More than meets the eye at Fort Riley museums
Debbie Clark, museum technician of Cavalry collections, DPTMS, handles a variety of riding crops in the U.S. Cavalry Museum’s collection. About 30 percent of the museum’s collection is on display. Photo by: Julie Fiedler, POST.
Story by: Julie Fiedler
1ST INF. DIV. POST
Strolling through the 1st Infantry Division and U.S. Cavalry museums at Fort Riley's Main Post, visitors have an opportunity to soak in a plethora of sights, sounds and information. But there is a whole world behind the scenes that many are not aware of.
"There's a lot involved here, really, behind the scenes at the museum," said Robert Smith, director, Fort Riley museums; Directorate of Plans, Training, Mobilization and Security; as he strolled from the museum's offices to the facility housing artifacts from the two collections not currently on display.
With more than 12,000 holdings in their combined inventories, the 1st Inf. Div. and Cavalry collections are comprised of artifacts ranging from muskrat hats to action figures.
"This is very much like an organized grandma's attic," Smith said as Debbie Clark, museum technician of Cavalry collections, DPTMS, opened cabinet after cabinet to reveal polo helmets, boots, holsters, riding crops, china, corrective horseshoes (as in orthopedic shoes for horses), leggings, uniforms, buttons, ribbons, canteens, bootstraps, spurs, grenade pouches and more.
"We can't display everything at once," Clark said, explaining that about 30 percent of the museums holdings are currently on exhibit.
Having a substantial portion of the collections in storage allows for certain items to go into conservation, and provides an opportunity to freshen up exhibits by rotating in other artifacts.
The process to create a new exhibit can take about six months or longer, Smith said, and starts with a brainstorming session.
"Basically, a museum's a teaching institution," Smith said. "It entertains, but it also teaches. So, (we discuss) what do we want to teach with this exhibit."
Once a theme or narrative is decided upon, the staff search the database of artifacts to see what is available that would work for the exhibit. Then the "grunt work," as Smith calls it, begins.
Each item must be looked at in person and evaluated as to its condition and whether or not it will fit with the exhibit.
"We want to look at the condition. Is it something too delicate to display? Some of the artifacts we have are very delicate and are in conservation," Smith said.
Conservation can be a painstaking process. For instance, old metals can build up a growth called verdigris, which can be found on some of the antique leather artifacts. Clark worked with an expert to learn new techniques for cleaning and preserving leather.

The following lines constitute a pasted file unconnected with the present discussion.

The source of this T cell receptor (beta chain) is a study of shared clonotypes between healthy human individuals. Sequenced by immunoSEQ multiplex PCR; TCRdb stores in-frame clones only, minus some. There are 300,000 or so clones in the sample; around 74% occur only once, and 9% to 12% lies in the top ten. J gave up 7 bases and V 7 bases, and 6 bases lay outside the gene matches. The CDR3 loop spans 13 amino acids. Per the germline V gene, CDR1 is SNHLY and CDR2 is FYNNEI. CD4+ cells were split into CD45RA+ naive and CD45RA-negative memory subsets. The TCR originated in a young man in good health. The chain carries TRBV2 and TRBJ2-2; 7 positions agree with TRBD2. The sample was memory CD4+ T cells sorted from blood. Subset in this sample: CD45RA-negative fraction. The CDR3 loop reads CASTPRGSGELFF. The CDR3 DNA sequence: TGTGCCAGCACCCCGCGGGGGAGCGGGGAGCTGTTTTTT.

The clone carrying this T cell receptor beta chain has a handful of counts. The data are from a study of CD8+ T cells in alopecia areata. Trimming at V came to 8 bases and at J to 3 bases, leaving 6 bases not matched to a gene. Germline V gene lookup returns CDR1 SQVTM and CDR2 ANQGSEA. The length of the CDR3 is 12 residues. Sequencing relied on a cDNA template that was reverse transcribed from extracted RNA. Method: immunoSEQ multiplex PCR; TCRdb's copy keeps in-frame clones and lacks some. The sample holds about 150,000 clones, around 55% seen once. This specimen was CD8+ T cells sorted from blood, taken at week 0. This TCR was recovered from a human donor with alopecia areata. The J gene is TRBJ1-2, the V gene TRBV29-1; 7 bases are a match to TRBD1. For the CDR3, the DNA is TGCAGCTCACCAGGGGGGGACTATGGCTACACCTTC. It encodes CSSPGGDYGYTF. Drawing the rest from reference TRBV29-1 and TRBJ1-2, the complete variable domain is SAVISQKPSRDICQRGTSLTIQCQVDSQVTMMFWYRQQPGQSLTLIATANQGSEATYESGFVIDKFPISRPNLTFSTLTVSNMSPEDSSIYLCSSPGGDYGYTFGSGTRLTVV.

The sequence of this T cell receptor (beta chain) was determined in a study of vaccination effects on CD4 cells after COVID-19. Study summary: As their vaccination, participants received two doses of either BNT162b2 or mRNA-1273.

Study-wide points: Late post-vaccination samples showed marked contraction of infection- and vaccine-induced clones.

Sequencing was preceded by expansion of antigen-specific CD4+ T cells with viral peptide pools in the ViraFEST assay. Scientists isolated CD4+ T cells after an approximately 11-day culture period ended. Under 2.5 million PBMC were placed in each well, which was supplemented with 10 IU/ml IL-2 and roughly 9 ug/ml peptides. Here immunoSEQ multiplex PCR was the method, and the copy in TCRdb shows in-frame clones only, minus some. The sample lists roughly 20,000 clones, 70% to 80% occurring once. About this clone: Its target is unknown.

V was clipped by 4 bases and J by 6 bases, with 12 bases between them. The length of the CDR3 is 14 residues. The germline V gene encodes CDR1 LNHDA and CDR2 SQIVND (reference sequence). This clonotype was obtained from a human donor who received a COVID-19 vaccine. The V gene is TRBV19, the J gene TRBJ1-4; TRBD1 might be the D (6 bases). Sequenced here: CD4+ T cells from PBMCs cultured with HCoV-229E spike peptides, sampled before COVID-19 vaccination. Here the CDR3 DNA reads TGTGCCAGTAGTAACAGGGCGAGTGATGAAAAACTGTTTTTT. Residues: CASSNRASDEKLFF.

"Taking (verdigris) away is painstakingly slow," Clark said. "You have to be careful not to scratch the leather."
Not only is the process slow, but it also requires upkeep. Currently in the midst of her biennial inventory of the collections, Clark has come across more verdigris as she takes stock of the collections.
"It's a process," she said.
Once all the artifacts are evaluated and decided upon for an exhibit, then the space is designed and built – including setting the display case and writing informational cards – with every detail serving to illustrate the narrative of the exhibit.
"A thing we have to be conscious of is our audience when we write the narrative and when we choose the artifacts," Smith said. "An exhibit here at Fort Riley is going to be probably quite different from something we design for the (Flint Hills) Discovery Center because we've got different audiences."
The process of creating exhibits is ongoing as Smith and his team look for ways to keep the museums at Fort Riley fresh, as well as collaborate with other local institutions. One exhibit Smith hopes to have in the works soon features a door from Nuremberg Prison.
"We definitely have plans that this is going on display," he said. "This came from the 1st Infantry Division Museum in Germany. When the division came to Fort Riley, a number of artifacts came to us from Germany. This is one of the objects."
In addition to conserving artifacts and creating exhibits, staff members also serve as detectives from time to time when visitors bring in their own antiques. While they do not appraise items, they often help visitors track down information and do research.
"The visitors are a lot of fun," Smith said. "A lot of times it's like solving a puzzle with a lot of pieces missing."
The museum also has a "prop shop" of uniform replicas available for use at ceremonies and other Fort Riley special events.
"We're kind of a collection of everything," Smith said holding up an action figure of a 1st Inf. Div. Soldier that came from Europe.
But for artifacts like a dragoon jacket, one of two known to be in existence, according to Smith, there is a sense of pride as well as responsibility to take care of the history.
"We have to be very careful stewards," he said.